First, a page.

I shall give no other answer to my correspons dent but to lament his loss of fo, innocent a refource as reading, which I suspect his new acquirements will hardly compensate. I still think that half an hour passed with Mr. Addison over a Spectator, notwithstanding all his false grammar, or even with one of the poets, notwithstanding their infirmities, might be as well employed as in weaving nets for the currant-bushes, or playing at all-fours with his housekeeper. No man has a right to complain of the critic, whose fagacity discovers inaccuracies in a favourite author, and some readers may probably be edified by such discoveries; but the bulk of them, like my correspondent Rusticus, will get nothing but disgust by the information : Every man's work is fair game for the critic; but let the critic beware that his own production is not open to retaliation. As for our late ingenious biographer of the poets, when I compare his life of Savage with that of Gray, I must own he has exalted the low, and brought down the lofty; with what justice he has done this the world must judge.. On the part of our authors now living, whom the learned gentleman in the letter condemns in the lump, I have only this to observe, that the worse they fare now, the better they will succeed with posterity; for the critics love the sport too well to hunt any but those, who can stand a good chace; and authors are the only objects in nature, which are magnified by distance and diminished by approach: Let the illustrious dead change places with the illustrious living, and they shall escape ho better than they have done who make room for them; the more merit they bring amongst us, the heavier the tax they shall pay for it.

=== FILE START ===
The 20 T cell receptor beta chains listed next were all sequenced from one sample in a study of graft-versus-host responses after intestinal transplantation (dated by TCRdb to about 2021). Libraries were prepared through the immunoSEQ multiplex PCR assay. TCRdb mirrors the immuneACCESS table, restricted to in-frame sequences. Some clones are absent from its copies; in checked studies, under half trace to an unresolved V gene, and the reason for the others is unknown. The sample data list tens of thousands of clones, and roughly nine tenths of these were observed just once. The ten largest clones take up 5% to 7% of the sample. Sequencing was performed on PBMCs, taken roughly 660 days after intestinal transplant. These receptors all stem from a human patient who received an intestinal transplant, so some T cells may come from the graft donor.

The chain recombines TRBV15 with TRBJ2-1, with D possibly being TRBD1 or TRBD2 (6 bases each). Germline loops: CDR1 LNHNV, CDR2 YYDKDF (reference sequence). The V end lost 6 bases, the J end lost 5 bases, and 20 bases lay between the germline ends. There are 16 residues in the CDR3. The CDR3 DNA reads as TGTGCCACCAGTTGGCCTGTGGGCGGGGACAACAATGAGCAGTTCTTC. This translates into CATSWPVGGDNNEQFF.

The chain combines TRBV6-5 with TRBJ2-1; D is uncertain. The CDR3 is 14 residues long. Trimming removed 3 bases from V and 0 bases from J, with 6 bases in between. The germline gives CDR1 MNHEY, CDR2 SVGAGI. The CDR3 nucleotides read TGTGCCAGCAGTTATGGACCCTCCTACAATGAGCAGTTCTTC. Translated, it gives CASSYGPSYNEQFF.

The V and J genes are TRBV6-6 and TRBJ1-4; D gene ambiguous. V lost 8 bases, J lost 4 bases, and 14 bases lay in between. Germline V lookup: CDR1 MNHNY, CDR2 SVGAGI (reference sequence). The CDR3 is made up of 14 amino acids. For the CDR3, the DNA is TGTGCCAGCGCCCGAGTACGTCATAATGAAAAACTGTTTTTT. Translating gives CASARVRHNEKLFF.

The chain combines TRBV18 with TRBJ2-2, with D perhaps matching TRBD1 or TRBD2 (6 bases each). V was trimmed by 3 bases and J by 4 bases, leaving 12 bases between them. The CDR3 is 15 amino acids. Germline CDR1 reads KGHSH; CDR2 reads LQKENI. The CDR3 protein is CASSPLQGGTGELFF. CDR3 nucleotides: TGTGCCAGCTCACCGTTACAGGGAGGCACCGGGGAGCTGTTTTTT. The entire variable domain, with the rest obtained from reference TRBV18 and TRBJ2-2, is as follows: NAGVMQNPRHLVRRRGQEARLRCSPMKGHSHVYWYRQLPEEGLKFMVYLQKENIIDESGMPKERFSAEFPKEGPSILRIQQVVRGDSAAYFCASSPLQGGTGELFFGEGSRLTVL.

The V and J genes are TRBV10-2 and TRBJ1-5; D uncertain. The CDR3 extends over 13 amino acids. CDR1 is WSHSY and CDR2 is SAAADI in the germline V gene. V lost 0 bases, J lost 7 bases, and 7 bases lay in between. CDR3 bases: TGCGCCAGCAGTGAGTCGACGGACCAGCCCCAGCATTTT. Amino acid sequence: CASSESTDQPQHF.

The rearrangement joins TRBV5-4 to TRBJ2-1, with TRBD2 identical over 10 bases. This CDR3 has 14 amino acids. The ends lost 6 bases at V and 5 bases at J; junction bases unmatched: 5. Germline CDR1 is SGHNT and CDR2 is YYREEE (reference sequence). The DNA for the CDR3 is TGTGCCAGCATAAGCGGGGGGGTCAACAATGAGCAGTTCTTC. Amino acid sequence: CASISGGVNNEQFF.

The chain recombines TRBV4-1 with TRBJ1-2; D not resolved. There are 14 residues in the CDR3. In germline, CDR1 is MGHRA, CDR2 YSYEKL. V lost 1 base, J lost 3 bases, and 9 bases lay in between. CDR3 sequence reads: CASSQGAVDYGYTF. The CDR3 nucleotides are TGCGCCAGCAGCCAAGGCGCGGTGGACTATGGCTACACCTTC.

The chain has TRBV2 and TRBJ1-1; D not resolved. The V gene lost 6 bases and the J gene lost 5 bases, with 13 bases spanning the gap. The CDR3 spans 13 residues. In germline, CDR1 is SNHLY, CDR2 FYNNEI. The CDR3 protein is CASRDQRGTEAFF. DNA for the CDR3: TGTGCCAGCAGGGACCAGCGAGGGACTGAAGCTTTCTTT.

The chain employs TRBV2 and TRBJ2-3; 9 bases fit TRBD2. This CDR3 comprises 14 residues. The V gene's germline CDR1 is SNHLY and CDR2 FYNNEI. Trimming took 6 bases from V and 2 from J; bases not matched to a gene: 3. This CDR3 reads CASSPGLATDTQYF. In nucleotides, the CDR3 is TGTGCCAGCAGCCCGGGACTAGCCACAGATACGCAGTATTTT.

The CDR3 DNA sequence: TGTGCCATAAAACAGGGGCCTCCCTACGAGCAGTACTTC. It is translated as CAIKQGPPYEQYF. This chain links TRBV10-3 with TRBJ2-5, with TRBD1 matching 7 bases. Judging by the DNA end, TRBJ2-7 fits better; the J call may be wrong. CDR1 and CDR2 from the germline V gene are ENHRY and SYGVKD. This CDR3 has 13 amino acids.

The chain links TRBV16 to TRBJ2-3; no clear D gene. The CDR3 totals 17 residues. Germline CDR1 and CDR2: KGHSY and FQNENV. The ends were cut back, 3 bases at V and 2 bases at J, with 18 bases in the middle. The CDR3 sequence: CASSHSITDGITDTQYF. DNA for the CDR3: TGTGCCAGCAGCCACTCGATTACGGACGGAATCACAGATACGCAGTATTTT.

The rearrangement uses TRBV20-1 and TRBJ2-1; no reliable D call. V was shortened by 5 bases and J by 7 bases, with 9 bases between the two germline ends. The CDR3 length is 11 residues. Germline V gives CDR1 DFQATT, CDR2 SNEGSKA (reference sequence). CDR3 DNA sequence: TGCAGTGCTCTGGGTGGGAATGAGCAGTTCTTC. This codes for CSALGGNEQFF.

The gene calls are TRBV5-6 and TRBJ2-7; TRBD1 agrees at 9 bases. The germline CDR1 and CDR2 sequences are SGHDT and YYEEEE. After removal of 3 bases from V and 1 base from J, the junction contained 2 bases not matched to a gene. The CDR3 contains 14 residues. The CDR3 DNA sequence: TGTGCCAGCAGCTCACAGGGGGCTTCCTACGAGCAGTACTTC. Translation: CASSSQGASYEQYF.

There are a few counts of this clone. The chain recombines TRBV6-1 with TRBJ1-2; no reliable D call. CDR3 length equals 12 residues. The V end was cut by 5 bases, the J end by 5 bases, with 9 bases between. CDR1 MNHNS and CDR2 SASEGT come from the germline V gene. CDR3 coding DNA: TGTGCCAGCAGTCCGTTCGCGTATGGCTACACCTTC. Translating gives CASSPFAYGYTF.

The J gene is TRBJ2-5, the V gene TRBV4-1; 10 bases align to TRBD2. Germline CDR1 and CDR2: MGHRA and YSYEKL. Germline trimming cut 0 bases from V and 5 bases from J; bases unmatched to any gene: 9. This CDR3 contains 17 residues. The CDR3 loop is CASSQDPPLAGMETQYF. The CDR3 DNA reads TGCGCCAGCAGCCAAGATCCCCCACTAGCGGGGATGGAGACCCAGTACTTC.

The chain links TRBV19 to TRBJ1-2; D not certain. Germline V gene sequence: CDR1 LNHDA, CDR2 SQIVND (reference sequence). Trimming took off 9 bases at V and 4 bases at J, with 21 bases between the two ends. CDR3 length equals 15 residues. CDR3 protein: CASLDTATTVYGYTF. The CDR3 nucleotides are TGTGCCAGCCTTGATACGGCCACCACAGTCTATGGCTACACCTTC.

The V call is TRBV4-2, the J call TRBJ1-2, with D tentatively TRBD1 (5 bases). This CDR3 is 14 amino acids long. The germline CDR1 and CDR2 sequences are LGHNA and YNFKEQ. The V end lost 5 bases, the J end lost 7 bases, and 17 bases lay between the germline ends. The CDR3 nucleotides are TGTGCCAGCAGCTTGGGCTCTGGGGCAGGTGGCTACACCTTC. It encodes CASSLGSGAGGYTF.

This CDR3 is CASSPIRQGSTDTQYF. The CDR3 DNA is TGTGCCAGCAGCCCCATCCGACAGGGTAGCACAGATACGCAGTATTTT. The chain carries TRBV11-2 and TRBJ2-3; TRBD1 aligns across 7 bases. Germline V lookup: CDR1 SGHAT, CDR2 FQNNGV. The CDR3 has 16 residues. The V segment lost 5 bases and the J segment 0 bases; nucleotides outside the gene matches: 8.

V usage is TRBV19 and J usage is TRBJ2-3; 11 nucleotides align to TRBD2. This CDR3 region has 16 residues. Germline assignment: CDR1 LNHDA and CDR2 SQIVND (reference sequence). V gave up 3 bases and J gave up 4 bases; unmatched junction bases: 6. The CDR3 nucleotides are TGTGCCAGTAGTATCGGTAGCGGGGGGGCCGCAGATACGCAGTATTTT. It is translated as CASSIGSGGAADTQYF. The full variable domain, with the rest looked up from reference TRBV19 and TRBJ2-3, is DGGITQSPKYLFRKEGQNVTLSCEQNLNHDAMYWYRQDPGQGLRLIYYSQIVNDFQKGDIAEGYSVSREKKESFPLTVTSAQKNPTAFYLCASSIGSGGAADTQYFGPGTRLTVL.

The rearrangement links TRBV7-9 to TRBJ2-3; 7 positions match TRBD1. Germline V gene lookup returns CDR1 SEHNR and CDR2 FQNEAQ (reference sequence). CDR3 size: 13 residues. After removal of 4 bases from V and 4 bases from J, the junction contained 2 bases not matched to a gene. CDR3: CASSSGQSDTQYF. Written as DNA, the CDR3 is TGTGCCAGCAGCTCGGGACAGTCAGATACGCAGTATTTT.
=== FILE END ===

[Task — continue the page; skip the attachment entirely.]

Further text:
Let us suppose for a moment that Shakespear was now an untried poet, and opened his career with any one of his best plays : The next morning ushers into the world the following, or something like the following, critique.

"Laft night was presented for the first time a s tragedy called Othello or the Moor of Venice, “avowedly the production of Mr. William . Shakespear, the actor. This gentleman's re